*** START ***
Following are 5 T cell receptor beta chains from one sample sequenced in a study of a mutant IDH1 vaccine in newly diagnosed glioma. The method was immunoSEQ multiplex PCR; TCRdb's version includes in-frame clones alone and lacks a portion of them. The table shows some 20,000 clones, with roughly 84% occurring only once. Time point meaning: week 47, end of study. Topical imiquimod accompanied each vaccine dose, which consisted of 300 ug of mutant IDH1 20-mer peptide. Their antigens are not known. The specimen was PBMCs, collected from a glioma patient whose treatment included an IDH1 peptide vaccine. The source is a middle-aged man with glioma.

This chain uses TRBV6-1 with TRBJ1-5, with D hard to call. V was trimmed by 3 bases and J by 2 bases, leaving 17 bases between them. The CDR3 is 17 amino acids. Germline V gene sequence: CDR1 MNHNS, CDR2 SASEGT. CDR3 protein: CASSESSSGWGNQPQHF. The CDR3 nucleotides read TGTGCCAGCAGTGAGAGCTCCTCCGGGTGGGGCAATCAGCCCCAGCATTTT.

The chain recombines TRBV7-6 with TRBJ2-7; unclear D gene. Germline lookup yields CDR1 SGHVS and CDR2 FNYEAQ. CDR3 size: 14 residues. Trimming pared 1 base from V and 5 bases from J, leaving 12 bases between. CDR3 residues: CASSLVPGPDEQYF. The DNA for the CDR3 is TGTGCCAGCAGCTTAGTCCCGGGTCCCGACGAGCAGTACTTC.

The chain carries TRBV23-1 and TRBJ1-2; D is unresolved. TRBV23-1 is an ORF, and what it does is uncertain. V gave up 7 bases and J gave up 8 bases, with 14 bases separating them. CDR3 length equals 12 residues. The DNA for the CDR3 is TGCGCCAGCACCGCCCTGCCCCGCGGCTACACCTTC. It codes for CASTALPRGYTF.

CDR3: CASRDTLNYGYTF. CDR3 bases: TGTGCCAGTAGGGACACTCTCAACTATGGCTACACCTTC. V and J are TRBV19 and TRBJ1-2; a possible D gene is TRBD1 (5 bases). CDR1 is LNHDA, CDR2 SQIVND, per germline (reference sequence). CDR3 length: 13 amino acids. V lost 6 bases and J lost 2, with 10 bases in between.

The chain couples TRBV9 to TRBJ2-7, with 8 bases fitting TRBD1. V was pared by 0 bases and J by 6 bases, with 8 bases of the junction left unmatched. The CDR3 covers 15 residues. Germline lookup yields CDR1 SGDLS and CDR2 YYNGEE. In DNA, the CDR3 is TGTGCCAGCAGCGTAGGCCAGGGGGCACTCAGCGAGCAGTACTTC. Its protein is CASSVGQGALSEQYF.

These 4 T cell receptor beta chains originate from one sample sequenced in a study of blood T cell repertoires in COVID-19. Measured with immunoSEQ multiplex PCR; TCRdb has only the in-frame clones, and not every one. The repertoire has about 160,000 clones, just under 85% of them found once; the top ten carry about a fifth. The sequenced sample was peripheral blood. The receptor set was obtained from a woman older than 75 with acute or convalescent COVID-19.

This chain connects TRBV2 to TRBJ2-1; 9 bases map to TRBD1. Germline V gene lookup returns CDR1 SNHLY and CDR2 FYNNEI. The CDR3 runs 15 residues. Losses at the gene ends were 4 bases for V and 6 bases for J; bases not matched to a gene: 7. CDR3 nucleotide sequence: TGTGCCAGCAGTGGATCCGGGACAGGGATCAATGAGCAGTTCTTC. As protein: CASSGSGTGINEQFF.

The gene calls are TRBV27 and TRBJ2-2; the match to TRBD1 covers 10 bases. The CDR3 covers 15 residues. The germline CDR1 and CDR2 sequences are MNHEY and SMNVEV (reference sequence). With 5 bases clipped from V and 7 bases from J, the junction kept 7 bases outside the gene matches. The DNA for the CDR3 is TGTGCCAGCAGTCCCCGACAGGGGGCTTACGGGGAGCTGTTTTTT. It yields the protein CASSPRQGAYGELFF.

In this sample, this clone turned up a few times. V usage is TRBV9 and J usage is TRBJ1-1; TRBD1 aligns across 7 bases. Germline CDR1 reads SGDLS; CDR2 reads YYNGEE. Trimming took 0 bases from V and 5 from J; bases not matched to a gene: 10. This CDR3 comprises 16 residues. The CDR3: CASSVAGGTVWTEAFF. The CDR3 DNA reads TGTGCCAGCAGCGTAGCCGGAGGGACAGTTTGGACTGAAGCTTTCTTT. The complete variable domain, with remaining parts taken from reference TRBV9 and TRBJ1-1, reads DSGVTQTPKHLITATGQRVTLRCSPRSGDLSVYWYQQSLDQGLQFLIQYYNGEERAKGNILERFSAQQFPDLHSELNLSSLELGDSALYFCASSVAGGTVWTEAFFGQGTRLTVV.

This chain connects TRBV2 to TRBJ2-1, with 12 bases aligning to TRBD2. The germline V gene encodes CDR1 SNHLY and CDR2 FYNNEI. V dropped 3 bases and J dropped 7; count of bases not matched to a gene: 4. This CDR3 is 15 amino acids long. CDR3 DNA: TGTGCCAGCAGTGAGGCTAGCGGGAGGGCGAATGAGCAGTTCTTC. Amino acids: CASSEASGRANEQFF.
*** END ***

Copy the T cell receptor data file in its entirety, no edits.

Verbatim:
Following are 5 T cell receptor beta chains from one sample sequenced in a study of a mutant IDH1 vaccine in newly diagnosed glioma. The method was immunoSEQ multiplex PCR; TCRdb's version includes in-frame clones alone and lacks a portion of them. The table shows some 20,000 clones, with roughly 84% occurring only once. Time point meaning: week 47, end of study. Topical imiquimod accompanied each vaccine dose, which consisted of 300 ug of mutant IDH1 20-mer peptide. Their antigens are not known. The specimen was PBMCs, collected from a glioma patient whose treatment included an IDH1 peptide vaccine. The source is a middle-aged man with glioma.

This chain uses TRBV6-1 with TRBJ1-5, with D hard to call. V was trimmed by 3 bases and J by 2 bases, leaving 17 bases between them. The CDR3 is 17 amino acids. Germline V gene sequence: CDR1 MNHNS, CDR2 SASEGT. CDR3 protein: CASSESSSGWGNQPQHF. The CDR3 nucleotides read TGTGCCAGCAGTGAGAGCTCCTCCGGGTGGGGCAATCAGCCCCAGCATTTT.

The chain recombines TRBV7-6 with TRBJ2-7; unclear D gene. Germline lookup yields CDR1 SGHVS and CDR2 FNYEAQ. CDR3 size: 14 residues. Trimming pared 1 base from V and 5 bases from J, leaving 12 bases between. CDR3 residues: CASSLVPGPDEQYF. The DNA for the CDR3 is TGTGCCAGCAGCTTAGTCCCGGGTCCCGACGAGCAGTACTTC.

The chain carries TRBV23-1 and TRBJ1-2; D is unresolved. TRBV23-1 is an ORF, and what it does is uncertain. V gave up 7 bases and J gave up 8 bases, with 14 bases separating them. CDR3 length equals 12 residues. The DNA for the CDR3 is TGCGCCAGCACCGCCCTGCCCCGCGGCTACACCTTC. It codes for CASTALPRGYTF.

CDR3: CASRDTLNYGYTF. CDR3 bases: TGTGCCAGTAGGGACACTCTCAACTATGGCTACACCTTC. V and J are TRBV19 and TRBJ1-2; a possible D gene is TRBD1 (5 bases). CDR1 is LNHDA, CDR2 SQIVND, per germline (reference sequence). CDR3 length: 13 amino acids. V lost 6 bases and J lost 2, with 10 bases in between.

The chain couples TRBV9 to TRBJ2-7, with 8 bases fitting TRBD1. V was pared by 0 bases and J by 6 bases, with 8 bases of the junction left unmatched. The CDR3 covers 15 residues. Germline lookup yields CDR1 SGDLS and CDR2 YYNGEE. In DNA, the CDR3 is TGTGCCAGCAGCGTAGGCCAGGGGGCACTCAGCGAGCAGTACTTC. Its protein is CASSVGQGALSEQYF.

These 4 T cell receptor beta chains originate from one sample sequenced in a study of blood T cell repertoires in COVID-19. Measured with immunoSEQ multiplex PCR; TCRdb has only the in-frame clones, and not every one. The repertoire has about 160,000 clones, just under 85% of them found once; the top ten carry about a fifth. The sequenced sample was peripheral blood. The receptor set was obtained from a woman older than 75 with acute or convalescent COVID-19.

This chain connects TRBV2 to TRBJ2-1; 9 bases map to TRBD1. Germline V gene lookup returns CDR1 SNHLY and CDR2 FYNNEI. The CDR3 runs 15 residues. Losses at the gene ends were 4 bases for V and 6 bases for J; bases not matched to a gene: 7. CDR3 nucleotide sequence: TGTGCCAGCAGTGGATCCGGGACAGGGATCAATGAGCAGTTCTTC. As protein: CASSGSGTGINEQFF.

The gene calls are TRBV27 and TRBJ2-2; the match to TRBD1 covers 10 bases. The CDR3 covers 15 residues. The germline CDR1 and CDR2 sequences are MNHEY and SMNVEV (reference sequence). With 5 bases clipped from V and 7 bases from J, the junction kept 7 bases outside the gene matches. The DNA for the CDR3 is TGTGCCAGCAGTCCCCGACAGGGGGCTTACGGGGAGCTGTTTTTT. It yields the protein CASSPRQGAYGELFF.

In this sample, this clone turned up a few times. V usage is TRBV9 and J usage is TRBJ1-1; TRBD1 aligns across 7 bases. Germline CDR1 reads SGDLS; CDR2 reads YYNGEE. Trimming took 0 bases from V and 5 from J; bases not matched to a gene: 10. This CDR3 comprises 16 residues. The CDR3: CASSVAGGTVWTEAFF. The CDR3 DNA reads TGTGCCAGCAGCGTAGCCGGAGGGACAGTTTGGACTGAAGCTTTCTTT. The complete variable domain, with remaining parts taken from reference TRBV9 and TRBJ1-1, reads DSGVTQTPKHLITATGQRVTLRCSPRSGDLSVYWYQQSLDQGLQFLIQYYNGEERAKGNILERFSAQQFPDLHSELNLSSLELGDSALYFCASSVAGGTVWTEAFFGQGTRLTVV.

This chain connects TRBV2 to TRBJ2-1, with 12 bases aligning to TRBD2. The germline V gene encodes CDR1 SNHLY and CDR2 FYNNEI. V dropped 3 bases and J dropped 7; count of bases not matched to a gene: 4. This CDR3 is 15 amino acids long. CDR3 DNA: TGTGCCAGCAGTGAGGCTAGCGGGAGGGCGAATGAGCAGTTCTTC. Amino acids: CASSEASGRANEQFF.